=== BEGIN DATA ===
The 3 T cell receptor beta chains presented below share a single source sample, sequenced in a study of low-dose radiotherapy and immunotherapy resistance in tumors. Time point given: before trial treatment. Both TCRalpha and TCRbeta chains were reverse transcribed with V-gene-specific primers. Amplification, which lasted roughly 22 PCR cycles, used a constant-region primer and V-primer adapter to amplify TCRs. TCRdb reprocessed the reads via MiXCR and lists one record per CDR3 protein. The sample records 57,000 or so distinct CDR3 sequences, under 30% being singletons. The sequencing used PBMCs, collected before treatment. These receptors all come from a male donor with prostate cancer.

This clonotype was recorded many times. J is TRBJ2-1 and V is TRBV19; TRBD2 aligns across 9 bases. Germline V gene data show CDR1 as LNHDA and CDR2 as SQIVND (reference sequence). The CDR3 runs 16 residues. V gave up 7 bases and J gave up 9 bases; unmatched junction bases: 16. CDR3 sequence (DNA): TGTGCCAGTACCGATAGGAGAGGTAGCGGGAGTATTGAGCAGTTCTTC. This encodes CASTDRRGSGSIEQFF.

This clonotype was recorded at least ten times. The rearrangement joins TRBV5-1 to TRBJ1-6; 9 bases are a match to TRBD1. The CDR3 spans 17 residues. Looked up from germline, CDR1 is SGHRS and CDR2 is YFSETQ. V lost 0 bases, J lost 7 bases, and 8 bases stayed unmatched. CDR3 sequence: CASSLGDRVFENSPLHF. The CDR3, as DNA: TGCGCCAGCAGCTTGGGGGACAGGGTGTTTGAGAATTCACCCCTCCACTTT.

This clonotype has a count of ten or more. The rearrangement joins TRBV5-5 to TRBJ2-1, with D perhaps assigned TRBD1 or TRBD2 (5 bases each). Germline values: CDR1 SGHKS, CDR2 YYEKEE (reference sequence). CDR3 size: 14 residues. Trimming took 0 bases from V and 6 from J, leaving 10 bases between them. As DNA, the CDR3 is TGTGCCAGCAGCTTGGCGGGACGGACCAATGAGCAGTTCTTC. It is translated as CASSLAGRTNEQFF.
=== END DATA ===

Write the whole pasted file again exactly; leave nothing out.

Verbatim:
The 3 T cell receptor beta chains presented below share a single source sample, sequenced in a study of low-dose radiotherapy and immunotherapy resistance in tumors. Time point given: before trial treatment. Both TCRalpha and TCRbeta chains were reverse transcribed with V-gene-specific primers. Amplification, which lasted roughly 22 PCR cycles, used a constant-region primer and V-primer adapter to amplify TCRs. TCRdb reprocessed the reads via MiXCR and lists one record per CDR3 protein. The sample records 57,000 or so distinct CDR3 sequences, under 30% being singletons. The sequencing used PBMCs, collected before treatment. These receptors all come from a male donor with prostate cancer.

This clonotype was recorded many times. J is TRBJ2-1 and V is TRBV19; TRBD2 aligns across 9 bases. Germline V gene data show CDR1 as LNHDA and CDR2 as SQIVND (reference sequence). The CDR3 runs 16 residues. V gave up 7 bases and J gave up 9 bases; unmatched junction bases: 16. CDR3 sequence (DNA): TGTGCCAGTACCGATAGGAGAGGTAGCGGGAGTATTGAGCAGTTCTTC. This encodes CASTDRRGSGSIEQFF.

This clonotype was recorded at least ten times. The rearrangement joins TRBV5-1 to TRBJ1-6; 9 bases are a match to TRBD1. The CDR3 spans 17 residues. Looked up from germline, CDR1 is SGHRS and CDR2 is YFSETQ. V lost 0 bases, J lost 7 bases, and 8 bases stayed unmatched. CDR3 sequence: CASSLGDRVFENSPLHF. The CDR3, as DNA: TGCGCCAGCAGCTTGGGGGACAGGGTGTTTGAGAATTCACCCCTCCACTTT.

This clonotype has a count of ten or more. The rearrangement joins TRBV5-5 to TRBJ2-1, with D perhaps assigned TRBD1 or TRBD2 (5 bases each). Germline values: CDR1 SGHKS, CDR2 YYEKEE (reference sequence). CDR3 size: 14 residues. Trimming took 0 bases from V and 6 from J, leaving 10 bases between them. As DNA, the CDR3 is TGTGCCAGCAGCTTGGCGGGACGGACCAATGAGCAGTTCTTC. It is translated as CASSLAGRTNEQFF.